These three priorities are among additional issues requiring immediate attention by the new Haitian government and the international community.  They include improving security, reducing corruption, reforming the judicial system, and increasing governance standards.  HIAC will further address these questions in its next mission statement.




For further program information about HIAC, please contact Lindsay Arnold, Haiti Program, International Republican Institute (larnold@iri.org) [202 572-1577], or for media requests, Lisa Gates, press secretary, IRI (lgates@iri.org) [202 572-1546].






[i] Members include former Senator Bob Graham (D-FL), former Congressman Ben Gilman (R-NY), former Canadian Minister of External Affairs Barbara McDougall, and former Assistant Secretary General of the Organization of American States Ambassador Christopher Thomas.  Ambassador Christopher Thomas did not travel on the second mission.  The strategic objectives of HIAC are two-fold: first, to indicate through its bipartisan and international composition and its schedule of repeated missions, a commitment by the international community to Haiti?s long-term democratization process.  Second, HIAC constitutes an expert committee with outreach capabilities to key actors in Haiti and in the hemisphere.  Its members will provide support, offer assessments, highlight issues and express concerns if necessary.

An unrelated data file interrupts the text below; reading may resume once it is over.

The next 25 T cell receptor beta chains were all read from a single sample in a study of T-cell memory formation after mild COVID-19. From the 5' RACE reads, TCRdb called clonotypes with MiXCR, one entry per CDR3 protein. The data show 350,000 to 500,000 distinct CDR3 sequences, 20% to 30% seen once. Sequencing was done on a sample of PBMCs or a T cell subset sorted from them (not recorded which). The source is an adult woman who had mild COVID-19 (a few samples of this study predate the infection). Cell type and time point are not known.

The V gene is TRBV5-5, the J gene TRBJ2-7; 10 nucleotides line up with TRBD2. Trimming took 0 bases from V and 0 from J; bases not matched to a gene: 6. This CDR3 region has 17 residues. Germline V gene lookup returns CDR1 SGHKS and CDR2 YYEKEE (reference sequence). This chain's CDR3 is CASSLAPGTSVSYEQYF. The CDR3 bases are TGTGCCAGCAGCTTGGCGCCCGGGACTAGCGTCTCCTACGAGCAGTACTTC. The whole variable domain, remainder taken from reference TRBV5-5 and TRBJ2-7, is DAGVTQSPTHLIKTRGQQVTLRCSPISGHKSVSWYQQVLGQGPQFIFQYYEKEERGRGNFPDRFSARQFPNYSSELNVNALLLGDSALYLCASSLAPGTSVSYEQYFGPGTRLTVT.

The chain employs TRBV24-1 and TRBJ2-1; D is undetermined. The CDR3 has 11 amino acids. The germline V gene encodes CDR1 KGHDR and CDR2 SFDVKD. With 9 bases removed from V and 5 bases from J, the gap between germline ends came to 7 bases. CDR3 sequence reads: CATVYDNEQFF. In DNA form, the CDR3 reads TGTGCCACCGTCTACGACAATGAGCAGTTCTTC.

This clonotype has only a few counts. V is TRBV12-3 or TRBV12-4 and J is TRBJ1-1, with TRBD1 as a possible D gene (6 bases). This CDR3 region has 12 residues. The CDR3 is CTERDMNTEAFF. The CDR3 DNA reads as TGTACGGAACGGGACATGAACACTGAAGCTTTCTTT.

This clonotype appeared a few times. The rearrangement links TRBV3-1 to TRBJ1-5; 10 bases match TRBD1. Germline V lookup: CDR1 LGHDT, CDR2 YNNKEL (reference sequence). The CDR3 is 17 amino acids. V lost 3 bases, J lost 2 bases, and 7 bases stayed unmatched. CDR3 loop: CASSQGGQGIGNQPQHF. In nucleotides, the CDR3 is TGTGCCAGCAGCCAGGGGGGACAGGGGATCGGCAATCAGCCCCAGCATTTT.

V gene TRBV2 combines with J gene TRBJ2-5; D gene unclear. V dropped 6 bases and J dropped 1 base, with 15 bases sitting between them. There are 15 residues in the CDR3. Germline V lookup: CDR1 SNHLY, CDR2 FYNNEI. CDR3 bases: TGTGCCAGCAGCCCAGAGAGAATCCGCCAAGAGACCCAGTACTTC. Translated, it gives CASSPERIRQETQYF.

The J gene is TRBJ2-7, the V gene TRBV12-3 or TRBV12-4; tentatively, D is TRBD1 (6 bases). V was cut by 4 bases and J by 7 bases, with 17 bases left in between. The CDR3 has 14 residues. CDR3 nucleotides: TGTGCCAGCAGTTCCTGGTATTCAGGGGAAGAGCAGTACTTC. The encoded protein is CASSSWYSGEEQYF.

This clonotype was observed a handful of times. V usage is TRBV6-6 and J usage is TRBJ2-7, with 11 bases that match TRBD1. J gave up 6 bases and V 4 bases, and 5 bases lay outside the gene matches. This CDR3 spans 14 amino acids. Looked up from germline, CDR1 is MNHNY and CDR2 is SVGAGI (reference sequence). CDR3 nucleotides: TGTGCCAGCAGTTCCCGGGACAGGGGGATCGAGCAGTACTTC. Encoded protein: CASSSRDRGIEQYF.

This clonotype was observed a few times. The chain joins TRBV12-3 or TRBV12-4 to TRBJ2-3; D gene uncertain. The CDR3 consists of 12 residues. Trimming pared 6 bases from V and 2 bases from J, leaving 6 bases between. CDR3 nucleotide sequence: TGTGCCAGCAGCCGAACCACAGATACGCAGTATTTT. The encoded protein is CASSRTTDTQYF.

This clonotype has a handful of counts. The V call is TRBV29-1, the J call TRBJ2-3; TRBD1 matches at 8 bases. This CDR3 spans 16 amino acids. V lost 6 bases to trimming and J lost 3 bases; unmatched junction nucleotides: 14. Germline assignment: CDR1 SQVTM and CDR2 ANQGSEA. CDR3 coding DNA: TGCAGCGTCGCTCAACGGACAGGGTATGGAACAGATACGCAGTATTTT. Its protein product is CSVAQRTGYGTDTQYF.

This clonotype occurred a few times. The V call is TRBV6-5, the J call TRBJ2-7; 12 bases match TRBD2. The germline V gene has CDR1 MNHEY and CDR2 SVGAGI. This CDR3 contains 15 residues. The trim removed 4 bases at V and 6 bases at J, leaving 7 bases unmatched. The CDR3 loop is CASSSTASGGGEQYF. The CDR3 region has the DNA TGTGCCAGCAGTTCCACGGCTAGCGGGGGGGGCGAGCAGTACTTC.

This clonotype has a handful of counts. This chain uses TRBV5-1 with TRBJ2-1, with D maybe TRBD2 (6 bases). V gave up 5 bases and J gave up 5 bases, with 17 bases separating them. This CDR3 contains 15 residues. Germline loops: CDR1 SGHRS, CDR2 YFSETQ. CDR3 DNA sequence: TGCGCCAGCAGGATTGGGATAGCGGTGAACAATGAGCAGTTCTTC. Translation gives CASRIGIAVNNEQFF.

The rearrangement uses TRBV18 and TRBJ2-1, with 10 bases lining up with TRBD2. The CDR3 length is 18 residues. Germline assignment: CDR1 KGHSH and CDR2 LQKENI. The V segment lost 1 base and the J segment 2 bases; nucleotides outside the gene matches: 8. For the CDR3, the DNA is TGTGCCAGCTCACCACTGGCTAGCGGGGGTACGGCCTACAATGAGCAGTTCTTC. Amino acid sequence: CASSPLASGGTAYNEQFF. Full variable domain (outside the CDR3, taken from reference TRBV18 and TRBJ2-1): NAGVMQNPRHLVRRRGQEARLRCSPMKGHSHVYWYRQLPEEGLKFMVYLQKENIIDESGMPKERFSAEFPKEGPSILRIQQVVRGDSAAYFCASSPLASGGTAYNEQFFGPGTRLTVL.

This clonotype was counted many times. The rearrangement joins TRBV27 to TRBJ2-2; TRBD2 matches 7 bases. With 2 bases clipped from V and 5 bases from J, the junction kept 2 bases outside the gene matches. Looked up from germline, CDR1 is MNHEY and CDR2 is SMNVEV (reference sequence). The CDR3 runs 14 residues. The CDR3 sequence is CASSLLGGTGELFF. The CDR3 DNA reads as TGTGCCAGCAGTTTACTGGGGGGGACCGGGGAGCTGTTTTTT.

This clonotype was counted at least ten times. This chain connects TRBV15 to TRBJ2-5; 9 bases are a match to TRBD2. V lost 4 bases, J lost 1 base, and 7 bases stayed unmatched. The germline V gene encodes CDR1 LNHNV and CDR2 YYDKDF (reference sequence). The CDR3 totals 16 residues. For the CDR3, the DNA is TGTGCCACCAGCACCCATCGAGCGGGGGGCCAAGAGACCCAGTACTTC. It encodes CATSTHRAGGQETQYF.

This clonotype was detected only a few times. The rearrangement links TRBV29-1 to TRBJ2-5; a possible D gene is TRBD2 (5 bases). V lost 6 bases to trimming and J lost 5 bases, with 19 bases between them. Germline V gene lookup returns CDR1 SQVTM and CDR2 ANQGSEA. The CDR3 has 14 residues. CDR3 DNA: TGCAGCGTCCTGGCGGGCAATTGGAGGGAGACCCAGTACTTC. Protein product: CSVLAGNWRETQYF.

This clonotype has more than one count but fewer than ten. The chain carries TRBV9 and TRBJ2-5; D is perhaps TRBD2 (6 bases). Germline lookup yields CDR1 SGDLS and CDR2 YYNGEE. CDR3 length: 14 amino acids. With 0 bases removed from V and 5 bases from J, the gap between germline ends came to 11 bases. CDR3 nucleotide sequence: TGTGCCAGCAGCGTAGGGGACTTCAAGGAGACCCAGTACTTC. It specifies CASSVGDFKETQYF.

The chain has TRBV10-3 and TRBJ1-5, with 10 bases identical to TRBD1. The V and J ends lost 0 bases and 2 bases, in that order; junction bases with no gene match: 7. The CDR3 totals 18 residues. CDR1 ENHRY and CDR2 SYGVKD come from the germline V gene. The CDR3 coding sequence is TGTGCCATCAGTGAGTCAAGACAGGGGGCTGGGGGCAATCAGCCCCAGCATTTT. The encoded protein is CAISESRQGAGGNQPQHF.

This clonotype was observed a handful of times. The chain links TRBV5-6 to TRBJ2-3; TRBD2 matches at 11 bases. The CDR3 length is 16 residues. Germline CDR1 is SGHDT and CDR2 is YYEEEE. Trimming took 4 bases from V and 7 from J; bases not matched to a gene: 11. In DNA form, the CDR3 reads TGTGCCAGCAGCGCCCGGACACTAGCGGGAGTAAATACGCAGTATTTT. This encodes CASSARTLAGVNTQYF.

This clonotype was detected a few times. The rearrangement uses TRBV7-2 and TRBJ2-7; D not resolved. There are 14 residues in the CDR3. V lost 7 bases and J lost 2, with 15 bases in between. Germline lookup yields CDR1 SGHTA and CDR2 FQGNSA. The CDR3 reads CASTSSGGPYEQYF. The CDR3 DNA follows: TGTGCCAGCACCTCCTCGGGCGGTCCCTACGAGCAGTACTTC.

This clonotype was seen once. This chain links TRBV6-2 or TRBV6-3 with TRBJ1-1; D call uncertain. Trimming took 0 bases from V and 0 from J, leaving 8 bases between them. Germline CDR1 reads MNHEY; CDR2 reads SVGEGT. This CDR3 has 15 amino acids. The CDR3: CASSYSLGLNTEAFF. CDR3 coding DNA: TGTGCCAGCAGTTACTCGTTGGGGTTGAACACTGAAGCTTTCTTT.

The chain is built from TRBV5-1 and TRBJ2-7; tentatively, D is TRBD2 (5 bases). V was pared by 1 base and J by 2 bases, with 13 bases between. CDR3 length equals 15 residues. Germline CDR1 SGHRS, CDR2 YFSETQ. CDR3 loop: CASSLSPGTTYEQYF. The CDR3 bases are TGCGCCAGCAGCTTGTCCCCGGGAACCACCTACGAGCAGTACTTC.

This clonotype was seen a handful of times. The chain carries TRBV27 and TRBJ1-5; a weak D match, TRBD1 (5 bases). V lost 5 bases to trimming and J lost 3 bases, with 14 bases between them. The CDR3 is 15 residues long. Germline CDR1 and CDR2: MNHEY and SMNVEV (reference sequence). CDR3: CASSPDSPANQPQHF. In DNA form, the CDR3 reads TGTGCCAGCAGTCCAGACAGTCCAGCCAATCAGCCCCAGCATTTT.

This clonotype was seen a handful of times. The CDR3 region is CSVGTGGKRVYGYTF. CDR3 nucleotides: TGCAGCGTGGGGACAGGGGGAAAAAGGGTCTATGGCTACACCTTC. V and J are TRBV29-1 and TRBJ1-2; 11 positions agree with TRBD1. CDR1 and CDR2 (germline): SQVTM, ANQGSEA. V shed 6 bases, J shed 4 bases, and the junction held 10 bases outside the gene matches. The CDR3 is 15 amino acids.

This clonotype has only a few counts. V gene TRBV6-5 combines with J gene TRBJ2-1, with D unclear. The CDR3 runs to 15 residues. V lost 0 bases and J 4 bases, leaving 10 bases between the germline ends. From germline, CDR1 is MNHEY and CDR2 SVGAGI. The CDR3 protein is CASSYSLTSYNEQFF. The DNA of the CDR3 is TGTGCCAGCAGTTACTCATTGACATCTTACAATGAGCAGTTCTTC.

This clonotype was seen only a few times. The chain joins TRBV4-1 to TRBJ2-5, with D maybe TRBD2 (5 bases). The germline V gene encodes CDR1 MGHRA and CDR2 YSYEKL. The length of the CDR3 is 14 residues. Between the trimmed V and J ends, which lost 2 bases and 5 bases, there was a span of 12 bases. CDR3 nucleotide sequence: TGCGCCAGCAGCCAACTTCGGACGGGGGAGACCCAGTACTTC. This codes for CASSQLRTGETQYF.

[ii] The committee?s first mission took place July 23-24, 2005.  A third mission will likely take place in January 2006, with a fourth mission to take place following the inauguration of a new government.
[iii] At the time of the mission, Haitian presidential and legislative elections were scheduled to take place on December 27, 2005 with a runoff on January 31, 2006.  Elections have since been further delayed until January 8 (presidential and parliamentary elections), February 15 (run-off elections) and March 5 (local and municipal elections).  The inauguration is currently scheduled to take place on February 24, before the last round of elections.

[iv] The U.N. and OAS both have dedicated elections teams on the ground.

[v] The U.S. Army Corps of Engineers was previously engaged in infrastructure building in Haiti.  A similar effort that couples projects with apprenticeship or vocational training would help develop a skilled Haitian workforce.